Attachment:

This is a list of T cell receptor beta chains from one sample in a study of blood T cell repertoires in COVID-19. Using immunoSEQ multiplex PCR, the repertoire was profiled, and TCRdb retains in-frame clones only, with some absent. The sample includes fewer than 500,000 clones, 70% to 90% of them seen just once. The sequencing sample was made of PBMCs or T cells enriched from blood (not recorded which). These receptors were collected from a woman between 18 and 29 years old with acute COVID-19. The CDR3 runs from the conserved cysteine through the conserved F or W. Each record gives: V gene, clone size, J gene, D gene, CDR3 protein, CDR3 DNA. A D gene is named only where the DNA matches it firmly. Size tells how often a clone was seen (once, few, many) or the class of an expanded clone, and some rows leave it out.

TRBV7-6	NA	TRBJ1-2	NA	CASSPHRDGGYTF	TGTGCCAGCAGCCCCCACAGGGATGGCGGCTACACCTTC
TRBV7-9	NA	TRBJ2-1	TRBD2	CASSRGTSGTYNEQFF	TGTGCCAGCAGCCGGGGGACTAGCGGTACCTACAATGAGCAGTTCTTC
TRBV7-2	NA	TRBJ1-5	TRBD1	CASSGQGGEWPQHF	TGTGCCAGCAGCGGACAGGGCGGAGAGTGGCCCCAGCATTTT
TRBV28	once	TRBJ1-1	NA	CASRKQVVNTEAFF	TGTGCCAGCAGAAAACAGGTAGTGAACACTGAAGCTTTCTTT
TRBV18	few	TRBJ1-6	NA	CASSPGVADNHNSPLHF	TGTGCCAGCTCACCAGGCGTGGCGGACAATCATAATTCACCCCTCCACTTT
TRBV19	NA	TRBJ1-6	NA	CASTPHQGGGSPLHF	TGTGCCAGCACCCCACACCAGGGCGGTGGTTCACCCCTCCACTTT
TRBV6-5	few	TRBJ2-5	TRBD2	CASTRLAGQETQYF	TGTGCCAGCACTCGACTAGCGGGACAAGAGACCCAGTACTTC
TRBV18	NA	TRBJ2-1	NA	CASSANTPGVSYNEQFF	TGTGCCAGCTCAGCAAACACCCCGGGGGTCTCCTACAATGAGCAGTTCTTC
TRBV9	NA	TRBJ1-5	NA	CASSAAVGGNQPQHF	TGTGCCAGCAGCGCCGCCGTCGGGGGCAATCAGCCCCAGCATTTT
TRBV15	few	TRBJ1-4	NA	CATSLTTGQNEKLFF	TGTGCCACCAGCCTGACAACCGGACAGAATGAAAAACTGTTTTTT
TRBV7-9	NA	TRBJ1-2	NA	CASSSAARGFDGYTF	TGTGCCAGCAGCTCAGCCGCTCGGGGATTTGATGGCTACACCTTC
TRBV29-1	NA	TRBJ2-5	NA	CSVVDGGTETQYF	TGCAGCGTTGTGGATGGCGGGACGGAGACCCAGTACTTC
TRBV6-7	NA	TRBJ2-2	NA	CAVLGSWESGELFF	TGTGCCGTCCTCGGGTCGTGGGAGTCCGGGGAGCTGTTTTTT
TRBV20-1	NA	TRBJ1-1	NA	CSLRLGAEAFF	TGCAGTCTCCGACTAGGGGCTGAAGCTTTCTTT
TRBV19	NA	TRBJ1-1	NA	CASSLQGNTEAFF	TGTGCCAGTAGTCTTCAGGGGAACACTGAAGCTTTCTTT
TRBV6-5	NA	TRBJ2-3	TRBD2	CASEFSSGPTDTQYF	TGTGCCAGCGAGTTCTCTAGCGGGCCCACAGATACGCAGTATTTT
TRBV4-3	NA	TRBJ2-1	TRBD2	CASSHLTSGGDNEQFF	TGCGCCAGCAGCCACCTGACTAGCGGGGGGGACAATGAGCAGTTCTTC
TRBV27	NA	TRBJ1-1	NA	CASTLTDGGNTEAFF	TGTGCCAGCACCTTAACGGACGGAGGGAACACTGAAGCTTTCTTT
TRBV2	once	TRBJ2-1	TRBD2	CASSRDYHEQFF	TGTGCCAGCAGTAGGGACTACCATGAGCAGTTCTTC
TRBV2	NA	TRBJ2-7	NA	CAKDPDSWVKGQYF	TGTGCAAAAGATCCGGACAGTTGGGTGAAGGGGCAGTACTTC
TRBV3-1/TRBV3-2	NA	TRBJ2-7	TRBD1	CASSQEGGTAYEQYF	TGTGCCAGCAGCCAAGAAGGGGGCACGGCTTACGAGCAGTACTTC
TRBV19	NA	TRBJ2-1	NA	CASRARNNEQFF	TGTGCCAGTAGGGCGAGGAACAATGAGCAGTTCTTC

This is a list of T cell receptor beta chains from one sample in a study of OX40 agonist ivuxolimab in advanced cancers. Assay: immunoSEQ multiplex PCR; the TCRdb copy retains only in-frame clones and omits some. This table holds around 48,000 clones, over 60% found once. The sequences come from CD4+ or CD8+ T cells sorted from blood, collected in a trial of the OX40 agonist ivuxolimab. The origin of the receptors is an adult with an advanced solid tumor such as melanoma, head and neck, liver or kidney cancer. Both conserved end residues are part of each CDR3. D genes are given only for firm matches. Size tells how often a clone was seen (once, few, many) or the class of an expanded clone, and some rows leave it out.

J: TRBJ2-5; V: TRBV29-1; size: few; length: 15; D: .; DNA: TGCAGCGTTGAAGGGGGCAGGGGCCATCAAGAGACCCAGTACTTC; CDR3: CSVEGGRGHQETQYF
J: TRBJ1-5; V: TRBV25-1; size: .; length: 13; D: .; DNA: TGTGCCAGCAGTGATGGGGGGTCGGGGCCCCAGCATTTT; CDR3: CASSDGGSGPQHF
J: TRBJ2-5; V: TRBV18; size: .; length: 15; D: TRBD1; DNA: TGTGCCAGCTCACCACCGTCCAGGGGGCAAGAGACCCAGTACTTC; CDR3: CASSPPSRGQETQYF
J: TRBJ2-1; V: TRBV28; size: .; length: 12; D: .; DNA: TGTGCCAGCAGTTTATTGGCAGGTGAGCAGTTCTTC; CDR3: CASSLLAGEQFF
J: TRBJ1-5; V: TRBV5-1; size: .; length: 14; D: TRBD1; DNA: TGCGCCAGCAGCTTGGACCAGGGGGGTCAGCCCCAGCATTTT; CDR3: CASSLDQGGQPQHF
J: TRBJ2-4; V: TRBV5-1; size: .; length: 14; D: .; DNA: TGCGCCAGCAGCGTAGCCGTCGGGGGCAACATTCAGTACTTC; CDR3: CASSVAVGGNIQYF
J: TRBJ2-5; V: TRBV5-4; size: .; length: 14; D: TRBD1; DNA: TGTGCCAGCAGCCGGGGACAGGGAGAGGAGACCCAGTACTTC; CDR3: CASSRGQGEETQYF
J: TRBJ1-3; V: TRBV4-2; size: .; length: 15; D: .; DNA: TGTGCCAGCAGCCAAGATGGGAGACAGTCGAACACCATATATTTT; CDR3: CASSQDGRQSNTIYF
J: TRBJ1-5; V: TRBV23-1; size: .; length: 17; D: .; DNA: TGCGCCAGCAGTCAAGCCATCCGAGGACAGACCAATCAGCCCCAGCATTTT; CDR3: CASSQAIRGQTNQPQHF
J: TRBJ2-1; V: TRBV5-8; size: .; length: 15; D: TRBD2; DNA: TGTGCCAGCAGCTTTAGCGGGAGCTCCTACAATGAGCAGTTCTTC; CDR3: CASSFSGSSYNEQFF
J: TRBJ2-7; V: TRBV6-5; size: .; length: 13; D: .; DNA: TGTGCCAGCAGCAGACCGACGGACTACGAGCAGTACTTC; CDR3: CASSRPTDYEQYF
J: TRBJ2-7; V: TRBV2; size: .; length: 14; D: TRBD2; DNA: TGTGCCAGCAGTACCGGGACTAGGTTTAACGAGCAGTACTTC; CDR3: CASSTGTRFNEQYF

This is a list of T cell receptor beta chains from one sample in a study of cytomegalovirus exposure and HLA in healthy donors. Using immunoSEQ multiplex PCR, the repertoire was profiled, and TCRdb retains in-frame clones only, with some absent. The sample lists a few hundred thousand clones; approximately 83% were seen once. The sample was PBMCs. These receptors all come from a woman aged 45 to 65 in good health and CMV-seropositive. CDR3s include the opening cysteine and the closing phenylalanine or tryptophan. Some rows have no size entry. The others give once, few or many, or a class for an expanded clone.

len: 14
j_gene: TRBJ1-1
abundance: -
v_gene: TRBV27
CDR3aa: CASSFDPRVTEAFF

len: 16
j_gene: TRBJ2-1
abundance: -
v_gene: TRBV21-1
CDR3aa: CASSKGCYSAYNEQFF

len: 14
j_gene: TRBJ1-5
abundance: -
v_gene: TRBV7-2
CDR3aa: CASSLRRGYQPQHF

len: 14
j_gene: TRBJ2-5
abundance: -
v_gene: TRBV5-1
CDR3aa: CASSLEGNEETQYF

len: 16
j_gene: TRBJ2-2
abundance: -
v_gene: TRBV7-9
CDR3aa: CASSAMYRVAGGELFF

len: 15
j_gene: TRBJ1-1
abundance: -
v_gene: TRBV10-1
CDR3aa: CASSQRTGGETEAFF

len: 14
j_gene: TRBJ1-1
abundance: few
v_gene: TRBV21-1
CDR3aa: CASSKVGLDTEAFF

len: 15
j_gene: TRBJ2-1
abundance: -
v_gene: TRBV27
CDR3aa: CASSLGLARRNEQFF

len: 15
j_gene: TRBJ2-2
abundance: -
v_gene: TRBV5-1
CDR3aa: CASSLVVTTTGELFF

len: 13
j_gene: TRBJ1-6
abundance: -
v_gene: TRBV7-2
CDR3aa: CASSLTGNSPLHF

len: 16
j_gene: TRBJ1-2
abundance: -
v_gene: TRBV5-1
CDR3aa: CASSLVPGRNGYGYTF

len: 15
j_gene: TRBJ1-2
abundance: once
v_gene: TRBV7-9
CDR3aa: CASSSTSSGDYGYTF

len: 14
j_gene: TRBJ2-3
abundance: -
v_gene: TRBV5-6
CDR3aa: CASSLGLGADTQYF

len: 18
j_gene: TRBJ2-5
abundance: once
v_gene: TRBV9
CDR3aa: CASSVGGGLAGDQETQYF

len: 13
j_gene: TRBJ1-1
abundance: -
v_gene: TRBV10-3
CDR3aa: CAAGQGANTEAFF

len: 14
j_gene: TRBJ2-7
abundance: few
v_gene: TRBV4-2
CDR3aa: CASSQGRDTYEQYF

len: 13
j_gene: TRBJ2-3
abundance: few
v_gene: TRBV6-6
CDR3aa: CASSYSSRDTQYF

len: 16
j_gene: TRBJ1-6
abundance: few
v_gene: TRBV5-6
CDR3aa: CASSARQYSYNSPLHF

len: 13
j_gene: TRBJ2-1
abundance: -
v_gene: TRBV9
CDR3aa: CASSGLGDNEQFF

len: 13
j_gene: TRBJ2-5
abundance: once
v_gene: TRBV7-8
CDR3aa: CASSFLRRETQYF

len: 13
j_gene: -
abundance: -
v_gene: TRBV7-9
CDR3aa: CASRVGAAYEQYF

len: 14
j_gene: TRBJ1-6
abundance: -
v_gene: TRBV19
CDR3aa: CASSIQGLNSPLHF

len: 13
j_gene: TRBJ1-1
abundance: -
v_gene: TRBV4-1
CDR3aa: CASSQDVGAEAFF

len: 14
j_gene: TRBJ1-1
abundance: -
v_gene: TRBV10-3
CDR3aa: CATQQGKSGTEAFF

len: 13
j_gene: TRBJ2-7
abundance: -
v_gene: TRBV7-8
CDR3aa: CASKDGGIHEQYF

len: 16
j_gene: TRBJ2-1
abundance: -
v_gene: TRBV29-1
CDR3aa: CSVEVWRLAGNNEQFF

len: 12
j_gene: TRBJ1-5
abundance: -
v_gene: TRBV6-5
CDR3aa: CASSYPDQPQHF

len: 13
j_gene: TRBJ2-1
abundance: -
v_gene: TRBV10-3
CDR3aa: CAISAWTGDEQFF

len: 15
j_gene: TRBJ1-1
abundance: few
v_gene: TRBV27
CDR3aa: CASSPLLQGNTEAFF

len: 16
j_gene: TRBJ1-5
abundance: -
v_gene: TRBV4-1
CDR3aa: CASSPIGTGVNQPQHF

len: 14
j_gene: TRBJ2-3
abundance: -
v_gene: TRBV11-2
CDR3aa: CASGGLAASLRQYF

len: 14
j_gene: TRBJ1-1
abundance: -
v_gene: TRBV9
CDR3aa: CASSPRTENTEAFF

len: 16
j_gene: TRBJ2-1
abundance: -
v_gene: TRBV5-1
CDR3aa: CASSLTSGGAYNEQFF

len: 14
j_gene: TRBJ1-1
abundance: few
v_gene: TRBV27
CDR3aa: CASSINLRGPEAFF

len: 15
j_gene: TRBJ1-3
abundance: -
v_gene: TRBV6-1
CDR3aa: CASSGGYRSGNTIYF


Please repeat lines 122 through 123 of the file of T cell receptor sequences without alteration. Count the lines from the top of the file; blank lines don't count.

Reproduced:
CDR3aa: CASSYSSRDTQYF

len: 16